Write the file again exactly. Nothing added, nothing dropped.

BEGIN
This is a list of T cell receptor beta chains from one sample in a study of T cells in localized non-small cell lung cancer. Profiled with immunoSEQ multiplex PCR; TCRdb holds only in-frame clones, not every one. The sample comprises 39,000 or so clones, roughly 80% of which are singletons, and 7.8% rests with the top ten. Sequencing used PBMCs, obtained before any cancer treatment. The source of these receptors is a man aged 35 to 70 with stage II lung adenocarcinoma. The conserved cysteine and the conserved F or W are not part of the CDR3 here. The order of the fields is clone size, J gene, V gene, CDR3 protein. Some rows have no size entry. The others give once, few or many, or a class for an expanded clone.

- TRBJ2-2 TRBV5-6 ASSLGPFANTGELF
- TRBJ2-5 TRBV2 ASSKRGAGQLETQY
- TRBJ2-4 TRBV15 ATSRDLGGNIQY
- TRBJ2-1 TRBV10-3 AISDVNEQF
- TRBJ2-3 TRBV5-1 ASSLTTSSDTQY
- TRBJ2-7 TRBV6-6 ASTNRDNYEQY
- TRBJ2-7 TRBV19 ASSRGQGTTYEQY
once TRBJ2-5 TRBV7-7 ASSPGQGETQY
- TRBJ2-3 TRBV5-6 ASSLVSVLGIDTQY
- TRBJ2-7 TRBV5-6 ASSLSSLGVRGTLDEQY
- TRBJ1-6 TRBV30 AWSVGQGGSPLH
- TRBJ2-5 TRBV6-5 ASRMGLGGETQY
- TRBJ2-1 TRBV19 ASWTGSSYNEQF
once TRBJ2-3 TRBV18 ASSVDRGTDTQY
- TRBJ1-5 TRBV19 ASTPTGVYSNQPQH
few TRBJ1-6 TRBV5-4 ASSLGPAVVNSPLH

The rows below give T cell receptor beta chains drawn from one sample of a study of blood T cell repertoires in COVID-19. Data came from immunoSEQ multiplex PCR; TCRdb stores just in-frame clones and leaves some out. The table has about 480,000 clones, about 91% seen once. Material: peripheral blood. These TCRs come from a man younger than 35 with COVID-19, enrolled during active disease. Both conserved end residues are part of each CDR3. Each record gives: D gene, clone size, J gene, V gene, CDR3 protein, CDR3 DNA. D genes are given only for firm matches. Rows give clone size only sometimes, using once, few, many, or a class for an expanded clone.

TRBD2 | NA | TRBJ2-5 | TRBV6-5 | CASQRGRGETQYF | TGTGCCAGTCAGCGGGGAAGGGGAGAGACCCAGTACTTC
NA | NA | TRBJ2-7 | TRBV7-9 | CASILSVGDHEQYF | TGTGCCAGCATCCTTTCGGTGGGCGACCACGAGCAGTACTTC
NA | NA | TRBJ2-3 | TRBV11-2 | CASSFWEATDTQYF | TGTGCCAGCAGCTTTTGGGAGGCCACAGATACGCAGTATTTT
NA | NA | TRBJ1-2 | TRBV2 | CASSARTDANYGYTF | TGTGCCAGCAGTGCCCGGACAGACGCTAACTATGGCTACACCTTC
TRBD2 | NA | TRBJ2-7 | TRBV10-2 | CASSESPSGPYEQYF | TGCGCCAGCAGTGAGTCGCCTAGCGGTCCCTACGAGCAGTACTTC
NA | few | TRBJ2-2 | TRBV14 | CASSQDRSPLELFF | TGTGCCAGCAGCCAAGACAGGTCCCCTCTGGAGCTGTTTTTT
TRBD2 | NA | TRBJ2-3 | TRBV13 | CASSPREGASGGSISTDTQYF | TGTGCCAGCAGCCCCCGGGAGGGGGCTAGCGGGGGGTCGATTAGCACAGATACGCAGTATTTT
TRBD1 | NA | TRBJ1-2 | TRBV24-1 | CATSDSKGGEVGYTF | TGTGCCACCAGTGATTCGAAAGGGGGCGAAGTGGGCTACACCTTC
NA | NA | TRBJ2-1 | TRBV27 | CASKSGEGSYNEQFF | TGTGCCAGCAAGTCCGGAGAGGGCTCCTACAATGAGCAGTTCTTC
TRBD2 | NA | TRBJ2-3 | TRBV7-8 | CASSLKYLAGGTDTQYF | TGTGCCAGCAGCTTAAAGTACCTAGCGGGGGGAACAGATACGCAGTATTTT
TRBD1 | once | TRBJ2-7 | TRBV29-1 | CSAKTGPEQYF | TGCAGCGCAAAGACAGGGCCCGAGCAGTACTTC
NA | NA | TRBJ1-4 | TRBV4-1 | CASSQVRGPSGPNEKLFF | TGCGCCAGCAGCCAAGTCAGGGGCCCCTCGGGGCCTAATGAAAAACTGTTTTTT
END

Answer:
This is a list of T cell receptor beta chains from one sample in a study of T cells in localized non-small cell lung cancer. Profiled with immunoSEQ multiplex PCR; TCRdb holds only in-frame clones, not every one. The sample comprises 39,000 or so clones, roughly 80% of which are singletons, and 7.8% rests with the top ten. Sequencing used PBMCs, obtained before any cancer treatment. The source of these receptors is a man aged 35 to 70 with stage II lung adenocarcinoma. The conserved cysteine and the conserved F or W are not part of the CDR3 here. The order of the fields is clone size, J gene, V gene, CDR3 protein. Some rows have no size entry. The others give once, few or many, or a class for an expanded clone.

- TRBJ2-2 TRBV5-6 ASSLGPFANTGELF
- TRBJ2-5 TRBV2 ASSKRGAGQLETQY
- TRBJ2-4 TRBV15 ATSRDLGGNIQY
- TRBJ2-1 TRBV10-3 AISDVNEQF
- TRBJ2-3 TRBV5-1 ASSLTTSSDTQY
- TRBJ2-7 TRBV6-6 ASTNRDNYEQY
- TRBJ2-7 TRBV19 ASSRGQGTTYEQY
once TRBJ2-5 TRBV7-7 ASSPGQGETQY
- TRBJ2-3 TRBV5-6 ASSLVSVLGIDTQY
- TRBJ2-7 TRBV5-6 ASSLSSLGVRGTLDEQY
- TRBJ1-6 TRBV30 AWSVGQGGSPLH
- TRBJ2-5 TRBV6-5 ASRMGLGGETQY
- TRBJ2-1 TRBV19 ASWTGSSYNEQF
once TRBJ2-3 TRBV18 ASSVDRGTDTQY
- TRBJ1-5 TRBV19 ASTPTGVYSNQPQH
few TRBJ1-6 TRBV5-4 ASSLGPAVVNSPLH

The rows below give T cell receptor beta chains drawn from one sample of a study of blood T cell repertoires in COVID-19. Data came from immunoSEQ multiplex PCR; TCRdb stores just in-frame clones and leaves some out. The table has about 480,000 clones, about 91% seen once. Material: peripheral blood. These TCRs come from a man younger than 35 with COVID-19, enrolled during active disease. Both conserved end residues are part of each CDR3. Each record gives: D gene, clone size, J gene, V gene, CDR3 protein, CDR3 DNA. D genes are given only for firm matches. Rows give clone size only sometimes, using once, few, many, or a class for an expanded clone.

TRBD2 | NA | TRBJ2-5 | TRBV6-5 | CASQRGRGETQYF | TGTGCCAGTCAGCGGGGAAGGGGAGAGACCCAGTACTTC
NA | NA | TRBJ2-7 | TRBV7-9 | CASILSVGDHEQYF | TGTGCCAGCATCCTTTCGGTGGGCGACCACGAGCAGTACTTC
NA | NA | TRBJ2-3 | TRBV11-2 | CASSFWEATDTQYF | TGTGCCAGCAGCTTTTGGGAGGCCACAGATACGCAGTATTTT
NA | NA | TRBJ1-2 | TRBV2 | CASSARTDANYGYTF | TGTGCCAGCAGTGCCCGGACAGACGCTAACTATGGCTACACCTTC
TRBD2 | NA | TRBJ2-7 | TRBV10-2 | CASSESPSGPYEQYF | TGCGCCAGCAGTGAGTCGCCTAGCGGTCCCTACGAGCAGTACTTC
NA | few | TRBJ2-2 | TRBV14 | CASSQDRSPLELFF | TGTGCCAGCAGCCAAGACAGGTCCCCTCTGGAGCTGTTTTTT
TRBD2 | NA | TRBJ2-3 | TRBV13 | CASSPREGASGGSISTDTQYF | TGTGCCAGCAGCCCCCGGGAGGGGGCTAGCGGGGGGTCGATTAGCACAGATACGCAGTATTTT
TRBD1 | NA | TRBJ1-2 | TRBV24-1 | CATSDSKGGEVGYTF | TGTGCCACCAGTGATTCGAAAGGGGGCGAAGTGGGCTACACCTTC
NA | NA | TRBJ2-1 | TRBV27 | CASKSGEGSYNEQFF | TGTGCCAGCAAGTCCGGAGAGGGCTCCTACAATGAGCAGTTCTTC
TRBD2 | NA | TRBJ2-3 | TRBV7-8 | CASSLKYLAGGTDTQYF | TGTGCCAGCAGCTTAAAGTACCTAGCGGGGGGAACAGATACGCAGTATTTT
TRBD1 | once | TRBJ2-7 | TRBV29-1 | CSAKTGPEQYF | TGCAGCGCAAAGACAGGGCCCGAGCAGTACTTC
NA | NA | TRBJ1-4 | TRBV4-1 | CASSQVRGPSGPNEKLFF | TGCGCCAGCAGCCAAGTCAGGGGCCCCTCGGGGCCTAATGAAAAACTGTTTTTT